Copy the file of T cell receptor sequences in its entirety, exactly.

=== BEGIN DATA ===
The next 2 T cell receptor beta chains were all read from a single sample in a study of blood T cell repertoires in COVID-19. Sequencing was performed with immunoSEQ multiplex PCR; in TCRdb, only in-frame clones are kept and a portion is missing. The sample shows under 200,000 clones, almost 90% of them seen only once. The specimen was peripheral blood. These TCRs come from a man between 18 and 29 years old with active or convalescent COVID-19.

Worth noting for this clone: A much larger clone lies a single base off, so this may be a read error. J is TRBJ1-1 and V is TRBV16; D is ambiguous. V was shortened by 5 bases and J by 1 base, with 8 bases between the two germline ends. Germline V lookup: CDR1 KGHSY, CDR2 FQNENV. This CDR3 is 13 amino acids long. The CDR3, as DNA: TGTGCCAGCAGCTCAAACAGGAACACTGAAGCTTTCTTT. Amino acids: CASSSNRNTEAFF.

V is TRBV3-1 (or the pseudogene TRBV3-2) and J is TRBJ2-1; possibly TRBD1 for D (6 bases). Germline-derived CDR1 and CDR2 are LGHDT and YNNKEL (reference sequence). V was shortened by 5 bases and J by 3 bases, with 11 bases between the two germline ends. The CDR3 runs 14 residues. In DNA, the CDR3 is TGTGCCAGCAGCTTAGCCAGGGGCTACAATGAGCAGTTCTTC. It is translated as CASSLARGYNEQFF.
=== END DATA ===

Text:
The next 2 T cell receptor beta chains were all read from a single sample in a study of blood T cell repertoires in COVID-19. Sequencing was performed with immunoSEQ multiplex PCR; in TCRdb, only in-frame clones are kept and a portion is missing. The sample shows under 200,000 clones, almost 90% of them seen only once. The specimen was peripheral blood. These TCRs come from a man between 18 and 29 years old with active or convalescent COVID-19.

Worth noting for this clone: A much larger clone lies a single base off, so this may be a read error. J is TRBJ1-1 and V is TRBV16; D is ambiguous. V was shortened by 5 bases and J by 1 base, with 8 bases between the two germline ends. Germline V lookup: CDR1 KGHSY, CDR2 FQNENV. This CDR3 is 13 amino acids long. The CDR3, as DNA: TGTGCCAGCAGCTCAAACAGGAACACTGAAGCTTTCTTT. Amino acids: CASSSNRNTEAFF.

V is TRBV3-1 (or the pseudogene TRBV3-2) and J is TRBJ2-1; possibly TRBD1 for D (6 bases). Germline-derived CDR1 and CDR2 are LGHDT and YNNKEL (reference sequence). V was shortened by 5 bases and J by 3 bases, with 11 bases between the two germline ends. The CDR3 runs 14 residues. In DNA, the CDR3 is TGTGCCAGCAGCTTAGCCAGGGGCTACAATGAGCAGTTCTTC. It is translated as CASSLARGYNEQFF.